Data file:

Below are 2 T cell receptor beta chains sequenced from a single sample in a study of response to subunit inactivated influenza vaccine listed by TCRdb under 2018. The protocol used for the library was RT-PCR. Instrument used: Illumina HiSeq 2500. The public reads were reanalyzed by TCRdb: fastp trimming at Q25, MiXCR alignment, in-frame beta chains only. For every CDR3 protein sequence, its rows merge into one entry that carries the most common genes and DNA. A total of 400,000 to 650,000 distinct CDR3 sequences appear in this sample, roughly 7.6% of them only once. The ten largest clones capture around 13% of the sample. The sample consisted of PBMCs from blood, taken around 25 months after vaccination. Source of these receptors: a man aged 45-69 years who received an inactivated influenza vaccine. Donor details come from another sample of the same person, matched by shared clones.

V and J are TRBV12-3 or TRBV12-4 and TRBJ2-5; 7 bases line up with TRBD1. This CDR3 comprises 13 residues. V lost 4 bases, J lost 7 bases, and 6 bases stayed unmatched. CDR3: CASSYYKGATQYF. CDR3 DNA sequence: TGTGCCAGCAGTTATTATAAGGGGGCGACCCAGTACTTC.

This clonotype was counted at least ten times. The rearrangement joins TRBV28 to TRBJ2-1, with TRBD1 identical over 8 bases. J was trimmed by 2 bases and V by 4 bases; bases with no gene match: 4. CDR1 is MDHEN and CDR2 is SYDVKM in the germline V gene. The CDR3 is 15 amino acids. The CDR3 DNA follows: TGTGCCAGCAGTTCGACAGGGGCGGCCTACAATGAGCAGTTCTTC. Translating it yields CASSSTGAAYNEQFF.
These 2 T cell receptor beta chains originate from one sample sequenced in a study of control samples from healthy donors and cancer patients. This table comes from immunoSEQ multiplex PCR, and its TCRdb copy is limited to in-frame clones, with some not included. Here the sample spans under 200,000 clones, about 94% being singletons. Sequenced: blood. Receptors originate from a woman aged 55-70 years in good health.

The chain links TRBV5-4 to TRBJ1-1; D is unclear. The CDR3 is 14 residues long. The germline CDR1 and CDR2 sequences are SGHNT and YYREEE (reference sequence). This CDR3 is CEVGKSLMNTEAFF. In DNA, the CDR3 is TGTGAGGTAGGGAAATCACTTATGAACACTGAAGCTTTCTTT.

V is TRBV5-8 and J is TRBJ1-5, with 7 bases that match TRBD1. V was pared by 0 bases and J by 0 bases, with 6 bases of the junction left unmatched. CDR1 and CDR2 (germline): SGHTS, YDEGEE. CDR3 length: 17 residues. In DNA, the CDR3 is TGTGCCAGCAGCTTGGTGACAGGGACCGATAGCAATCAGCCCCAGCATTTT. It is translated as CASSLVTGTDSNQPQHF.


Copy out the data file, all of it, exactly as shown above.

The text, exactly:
Below are 2 T cell receptor beta chains sequenced from a single sample in a study of response to subunit inactivated influenza vaccine listed by TCRdb under 2018. The protocol used for the library was RT-PCR. Instrument used: Illumina HiSeq 2500. The public reads were reanalyzed by TCRdb: fastp trimming at Q25, MiXCR alignment, in-frame beta chains only. For every CDR3 protein sequence, its rows merge into one entry that carries the most common genes and DNA. A total of 400,000 to 650,000 distinct CDR3 sequences appear in this sample, roughly 7.6% of them only once. The ten largest clones capture around 13% of the sample. The sample consisted of PBMCs from blood, taken around 25 months after vaccination. Source of these receptors: a man aged 45-69 years who received an inactivated influenza vaccine. Donor details come from another sample of the same person, matched by shared clones.

V and J are TRBV12-3 or TRBV12-4 and TRBJ2-5; 7 bases line up with TRBD1. This CDR3 comprises 13 residues. V lost 4 bases, J lost 7 bases, and 6 bases stayed unmatched. CDR3: CASSYYKGATQYF. CDR3 DNA sequence: TGTGCCAGCAGTTATTATAAGGGGGCGACCCAGTACTTC.

This clonotype was counted at least ten times. The rearrangement joins TRBV28 to TRBJ2-1, with TRBD1 identical over 8 bases. J was trimmed by 2 bases and V by 4 bases; bases with no gene match: 4. CDR1 is MDHEN and CDR2 is SYDVKM in the germline V gene. The CDR3 is 15 amino acids. The CDR3 DNA follows: TGTGCCAGCAGTTCGACAGGGGCGGCCTACAATGAGCAGTTCTTC. Translating it yields CASSSTGAAYNEQFF.
These 2 T cell receptor beta chains originate from one sample sequenced in a study of control samples from healthy donors and cancer patients. This table comes from immunoSEQ multiplex PCR, and its TCRdb copy is limited to in-frame clones, with some not included. Here the sample spans under 200,000 clones, about 94% being singletons. Sequenced: blood. Receptors originate from a woman aged 55-70 years in good health.

The chain links TRBV5-4 to TRBJ1-1; D is unclear. The CDR3 is 14 residues long. The germline CDR1 and CDR2 sequences are SGHNT and YYREEE (reference sequence). This CDR3 is CEVGKSLMNTEAFF. In DNA, the CDR3 is TGTGAGGTAGGGAAATCACTTATGAACACTGAAGCTTTCTTT.

V is TRBV5-8 and J is TRBJ1-5, with 7 bases that match TRBD1. V was pared by 0 bases and J by 0 bases, with 6 bases of the junction left unmatched. CDR1 and CDR2 (germline): SGHTS, YDEGEE. CDR3 length: 17 residues. In DNA, the CDR3 is TGTGCCAGCAGCTTGGTGACAGGGACCGATAGCAATCAGCCCCAGCATTTT. It is translated as CASSLVTGTDSNQPQHF.